Genetic counselors – and their clients – tend to make a big to-do about numbers. We expend a disproportionate amount of energy calculating, reciting, and explicating numbers such as the complication rate of amniocentesis, the likelihood of Down syndrome, bayesian probabilities, or empirical recurrence risks. Sometimes we even pull them out of thin air. Those statistics pass through patients’ psychological, cultural, social, and educational filters and out of the other side comes a figure that more often than not bears little resemblance to the number that went in.
Counseling strategies attempt to reduce anxiety by downplaying large numbers when it comes to undesirable outcomes (“A one in four recurrence risk means a 75% chance that it will not happen again”) and reframing small numbers for patients who perceive a low likelihood outcome, such as 1/500, to be a very “high” number (“One in five hundred means there is over a 99% chance this will not happen. If you were to score a 99+% on a difficult test in school, you would be very happy. That’s an A+!”).
But reframing can sometimes backfire. For many patients, rare events are paradoxically perceived to be more likely to occur than high likelihood events. The rarer the event, the more some patients are convinced that it will happen to them. This phenomenon, which I have immodestly labeled The Resta Paradox,* is a sort of corollary to Murphy’s Law.
Just about every genetic counselor has heard some variation of this statement “I know that one in 50,000 is pretty unlikely, but if it’s going to happen to someone, it’s going to happen to me.” To demonstrate how he or she is one of those people whom the Gods have chosen to be the object of their malefic whims, patients will then cite a litany of rare catastrophes that have previously befallen them:
- “My surgeon said she never had a patient develop a complication after surgery, but I got an infection.”
- “One time, a piece of an airplane broke off, fell put out of the sky and crushed my car.”
- “I took lisinopril and developed a never before reported side effect and I was in the hospital for a week. They even wrote an article about me” (The patient will then look at you, hoping that you will say that you were familiar with the article).
The seemingly contradictory availability heuristic for these patients is “Rare events have happened to me before. Therefore, I am likely to experience rare events in the future.”
In my favorite example of how reframing can sometimes spectacularly go awry, a colleague once described to me a genetic counseling session in which she told the patient that the risk of recurrence of the particular disorder was as likely as getting struck by lightning. The patient replied “As a matter of fact, I have been struck by lightning.”
Such magical thinking is surprisingly common. It does not necessarily mean that a patient suffers from innumeracy. Most people are perfectly capable of balancing their checking accounts, completing income tax forms, and accurately summing long columns of numbers. Complications arise, though, when patients try to assign an emotional value to a number or a risk, especially when trying to make a complex medical decision.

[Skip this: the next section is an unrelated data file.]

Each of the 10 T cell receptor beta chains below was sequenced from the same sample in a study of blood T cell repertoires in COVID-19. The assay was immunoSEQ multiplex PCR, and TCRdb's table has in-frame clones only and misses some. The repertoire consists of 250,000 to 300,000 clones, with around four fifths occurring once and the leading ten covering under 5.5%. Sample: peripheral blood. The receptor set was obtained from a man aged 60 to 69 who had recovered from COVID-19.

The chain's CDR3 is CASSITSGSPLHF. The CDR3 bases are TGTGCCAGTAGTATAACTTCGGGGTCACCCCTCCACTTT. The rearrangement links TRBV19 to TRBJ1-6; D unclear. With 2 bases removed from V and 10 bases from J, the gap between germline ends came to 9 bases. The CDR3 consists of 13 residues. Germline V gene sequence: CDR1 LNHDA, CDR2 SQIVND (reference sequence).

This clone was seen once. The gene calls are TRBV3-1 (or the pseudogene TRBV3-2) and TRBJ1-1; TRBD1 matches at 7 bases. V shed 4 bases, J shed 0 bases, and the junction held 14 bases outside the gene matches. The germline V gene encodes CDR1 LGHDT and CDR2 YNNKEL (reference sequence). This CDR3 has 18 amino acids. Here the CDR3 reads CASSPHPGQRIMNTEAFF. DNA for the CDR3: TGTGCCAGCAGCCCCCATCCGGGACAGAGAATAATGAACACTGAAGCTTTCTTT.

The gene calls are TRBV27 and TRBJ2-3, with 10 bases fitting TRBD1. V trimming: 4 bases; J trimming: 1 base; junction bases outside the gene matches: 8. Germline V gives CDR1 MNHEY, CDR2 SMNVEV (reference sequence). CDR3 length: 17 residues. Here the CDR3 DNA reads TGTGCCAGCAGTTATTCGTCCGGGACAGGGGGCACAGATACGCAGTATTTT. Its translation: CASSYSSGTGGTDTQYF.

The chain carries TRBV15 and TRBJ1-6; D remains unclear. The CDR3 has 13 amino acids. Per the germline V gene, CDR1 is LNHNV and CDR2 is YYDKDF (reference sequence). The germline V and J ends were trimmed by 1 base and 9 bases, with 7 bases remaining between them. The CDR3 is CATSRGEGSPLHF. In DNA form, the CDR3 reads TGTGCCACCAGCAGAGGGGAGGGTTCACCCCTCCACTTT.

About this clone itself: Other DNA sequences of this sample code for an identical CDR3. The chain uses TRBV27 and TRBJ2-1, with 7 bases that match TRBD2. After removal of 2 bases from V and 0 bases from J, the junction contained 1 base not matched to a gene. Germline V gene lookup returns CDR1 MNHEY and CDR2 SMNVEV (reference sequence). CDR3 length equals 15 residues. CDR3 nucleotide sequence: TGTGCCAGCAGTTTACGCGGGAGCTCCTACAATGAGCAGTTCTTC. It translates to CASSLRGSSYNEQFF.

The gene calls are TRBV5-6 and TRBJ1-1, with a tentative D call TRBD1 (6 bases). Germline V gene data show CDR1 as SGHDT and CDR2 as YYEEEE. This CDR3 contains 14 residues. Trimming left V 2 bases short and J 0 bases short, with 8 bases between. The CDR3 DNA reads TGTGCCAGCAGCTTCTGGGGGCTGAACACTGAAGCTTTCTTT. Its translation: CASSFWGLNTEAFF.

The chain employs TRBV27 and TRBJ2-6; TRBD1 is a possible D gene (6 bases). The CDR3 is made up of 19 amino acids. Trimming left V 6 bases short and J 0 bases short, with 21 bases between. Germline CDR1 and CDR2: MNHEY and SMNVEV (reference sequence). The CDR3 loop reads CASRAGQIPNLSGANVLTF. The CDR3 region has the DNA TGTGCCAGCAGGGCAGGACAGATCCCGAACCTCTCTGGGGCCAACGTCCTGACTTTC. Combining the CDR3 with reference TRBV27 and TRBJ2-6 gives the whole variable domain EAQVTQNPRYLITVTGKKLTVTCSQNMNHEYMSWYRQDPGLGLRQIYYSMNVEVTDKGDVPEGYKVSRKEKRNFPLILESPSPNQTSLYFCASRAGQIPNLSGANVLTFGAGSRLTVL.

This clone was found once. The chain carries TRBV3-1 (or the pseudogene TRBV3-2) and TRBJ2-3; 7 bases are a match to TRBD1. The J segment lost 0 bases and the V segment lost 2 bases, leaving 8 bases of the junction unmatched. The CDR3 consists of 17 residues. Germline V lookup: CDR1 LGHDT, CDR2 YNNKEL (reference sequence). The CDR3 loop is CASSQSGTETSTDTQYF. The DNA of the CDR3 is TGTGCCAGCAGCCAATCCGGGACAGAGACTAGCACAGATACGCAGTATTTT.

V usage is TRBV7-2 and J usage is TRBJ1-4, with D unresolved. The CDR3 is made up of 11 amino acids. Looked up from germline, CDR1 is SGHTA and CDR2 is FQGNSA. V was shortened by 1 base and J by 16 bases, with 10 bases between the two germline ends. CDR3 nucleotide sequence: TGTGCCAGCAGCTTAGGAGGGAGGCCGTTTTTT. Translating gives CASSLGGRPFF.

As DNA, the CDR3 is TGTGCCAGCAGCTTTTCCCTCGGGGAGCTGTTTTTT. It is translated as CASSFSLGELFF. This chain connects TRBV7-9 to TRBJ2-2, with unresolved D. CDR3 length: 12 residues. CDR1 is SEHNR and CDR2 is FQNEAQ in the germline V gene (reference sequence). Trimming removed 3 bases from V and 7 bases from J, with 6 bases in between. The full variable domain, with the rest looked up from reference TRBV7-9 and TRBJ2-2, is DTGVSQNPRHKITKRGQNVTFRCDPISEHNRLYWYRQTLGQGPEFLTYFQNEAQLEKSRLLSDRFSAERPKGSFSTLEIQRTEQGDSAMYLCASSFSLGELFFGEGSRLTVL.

I have also encountered The Resta Paradox among patients who make their living off of understanding numbers, such as statisticians, engineers, and epidemiologists. Even these professionals have a hard time comprehending rare events and very large/small numbers in psychologically and personally meaningful ways. Life is complicated and highly unpredictable, and we all try to make sense of it however we can, sometimes in seemingly inconsistent ways.
And you can call me Mr. Guilty too. At my institution’s Tumor Boards, I am infamous for frequently stating that I worry most about my low risk patients who undergo BRCA testing, since they always seem to test positive for a mutation while my highest risk patients almost never carry a mutation. Interestingly, in support of my paradoxical thinking, BRCA risk carrier prediction models tend to under-predict carrier status in low risk patients and over-predict carrier status in high risk patients, so perhaps my thought process is not entirely magical. Or maybe computers engage in magical thinking too.
On a deeper psychological level, believing oneself to be a statistical outlier may be part of the general impulse to view oneself as special, a way of saying “I have an unusual trait that makes me different from others in an interesting way.” It may also be a defense mechanism to psychologically prepare for a bad outcome so that, should it occur, the individual is better prepared to deal with the stress.
The Resta Paradox serves to remind us of a lesson we seem to need to be reminded of repeatedly: Numbers, though a critical component of many genetic counseling sessions, are not the endpoint by which to measure the effectiveness of genetic counseling, but rather are the point at which genetic counseling begins. It’s not the number that matters; what is important is how and why that number matters to the patient.
* – Hey, it’s a lot better having an insightful paradox named after me than a medical syndrome.